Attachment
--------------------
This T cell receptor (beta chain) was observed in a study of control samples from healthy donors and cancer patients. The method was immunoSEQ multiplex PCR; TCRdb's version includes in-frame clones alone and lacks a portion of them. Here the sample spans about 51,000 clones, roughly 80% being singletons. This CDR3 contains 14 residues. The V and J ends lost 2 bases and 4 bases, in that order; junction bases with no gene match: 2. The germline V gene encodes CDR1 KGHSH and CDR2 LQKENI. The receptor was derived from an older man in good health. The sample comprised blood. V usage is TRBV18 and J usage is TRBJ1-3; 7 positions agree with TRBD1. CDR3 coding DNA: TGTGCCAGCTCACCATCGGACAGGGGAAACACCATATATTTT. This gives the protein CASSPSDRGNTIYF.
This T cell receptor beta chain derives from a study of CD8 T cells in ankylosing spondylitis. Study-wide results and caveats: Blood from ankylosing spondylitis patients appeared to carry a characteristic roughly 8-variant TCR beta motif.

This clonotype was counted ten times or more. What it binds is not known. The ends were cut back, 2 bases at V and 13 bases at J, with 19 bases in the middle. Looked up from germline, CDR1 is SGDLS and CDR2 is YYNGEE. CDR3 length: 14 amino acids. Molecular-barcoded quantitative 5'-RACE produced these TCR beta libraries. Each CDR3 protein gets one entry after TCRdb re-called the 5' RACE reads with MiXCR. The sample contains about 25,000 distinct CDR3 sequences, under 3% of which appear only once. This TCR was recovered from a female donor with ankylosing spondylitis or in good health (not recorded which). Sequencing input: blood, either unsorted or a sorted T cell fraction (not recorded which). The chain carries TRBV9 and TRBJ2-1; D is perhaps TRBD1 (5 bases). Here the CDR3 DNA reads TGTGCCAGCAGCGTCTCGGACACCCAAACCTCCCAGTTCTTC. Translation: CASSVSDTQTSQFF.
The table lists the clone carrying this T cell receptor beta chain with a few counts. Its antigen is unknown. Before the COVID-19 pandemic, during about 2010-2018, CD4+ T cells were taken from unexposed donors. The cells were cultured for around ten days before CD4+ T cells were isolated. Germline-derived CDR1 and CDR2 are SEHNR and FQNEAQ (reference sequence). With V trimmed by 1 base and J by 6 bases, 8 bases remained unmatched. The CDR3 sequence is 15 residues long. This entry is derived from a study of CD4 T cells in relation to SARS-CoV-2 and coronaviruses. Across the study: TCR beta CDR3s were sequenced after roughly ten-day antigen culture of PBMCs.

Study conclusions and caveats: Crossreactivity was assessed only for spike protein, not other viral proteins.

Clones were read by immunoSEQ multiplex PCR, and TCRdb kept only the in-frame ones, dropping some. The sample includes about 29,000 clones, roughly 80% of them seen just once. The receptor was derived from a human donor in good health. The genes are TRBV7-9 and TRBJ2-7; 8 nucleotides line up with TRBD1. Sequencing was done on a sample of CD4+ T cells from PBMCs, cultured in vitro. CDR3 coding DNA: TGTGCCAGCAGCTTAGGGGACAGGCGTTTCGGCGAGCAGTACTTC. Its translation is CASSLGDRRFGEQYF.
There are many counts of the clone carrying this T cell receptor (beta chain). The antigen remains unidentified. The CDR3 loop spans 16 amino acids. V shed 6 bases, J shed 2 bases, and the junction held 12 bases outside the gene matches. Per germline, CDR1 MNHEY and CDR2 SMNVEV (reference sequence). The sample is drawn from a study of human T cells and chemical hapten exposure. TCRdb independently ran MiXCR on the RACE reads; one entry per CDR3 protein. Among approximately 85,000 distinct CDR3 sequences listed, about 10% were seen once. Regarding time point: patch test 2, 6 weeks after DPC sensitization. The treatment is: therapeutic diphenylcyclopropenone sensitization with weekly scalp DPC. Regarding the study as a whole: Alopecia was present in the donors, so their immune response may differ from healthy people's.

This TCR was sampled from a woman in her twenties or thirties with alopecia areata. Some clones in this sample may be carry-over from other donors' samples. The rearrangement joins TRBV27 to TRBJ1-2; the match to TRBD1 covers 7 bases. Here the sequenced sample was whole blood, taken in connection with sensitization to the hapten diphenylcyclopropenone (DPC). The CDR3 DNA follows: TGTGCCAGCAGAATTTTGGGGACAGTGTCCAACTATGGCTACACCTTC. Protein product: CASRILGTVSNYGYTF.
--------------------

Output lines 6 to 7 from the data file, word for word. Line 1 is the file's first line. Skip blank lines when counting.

Clones were read by immunoSEQ multiplex PCR, and TCRdb kept only the in-frame ones, dropping some. The sample includes about 29,000 clones, roughly 80% of them seen just once. The receptor was derived from a human donor in good health. The genes are TRBV7-9 and TRBJ2-7; 8 nucleotides line up with TRBD1. Sequencing was done on a sample of CD4+ T cells from PBMCs, cultured in vitro. CDR3 coding DNA: TGTGCCAGCAGCTTAGGGGACAGGCGTTTCGGCGAGCAGTACTTC. Its translation is CASSLGDRRFGEQYF.
There are many counts of the clone carrying this T cell receptor (beta chain). The antigen remains unidentified. The CDR3 loop spans 16 amino acids. V shed 6 bases, J shed 2 bases, and the junction held 12 bases outside the gene matches. Per germline, CDR1 MNHEY and CDR2 SMNVEV (reference sequence). The sample is drawn from a study of human T cells and chemical hapten exposure. TCRdb independently ran MiXCR on the RACE reads; one entry per CDR3 protein. Among approximately 85,000 distinct CDR3 sequences listed, about 10% were seen once. Regarding time point: patch test 2, 6 weeks after DPC sensitization. The treatment is: therapeutic diphenylcyclopropenone sensitization with weekly scalp DPC. Regarding the study as a whole: Alopecia was present in the donors, so their immune response may differ from healthy people's.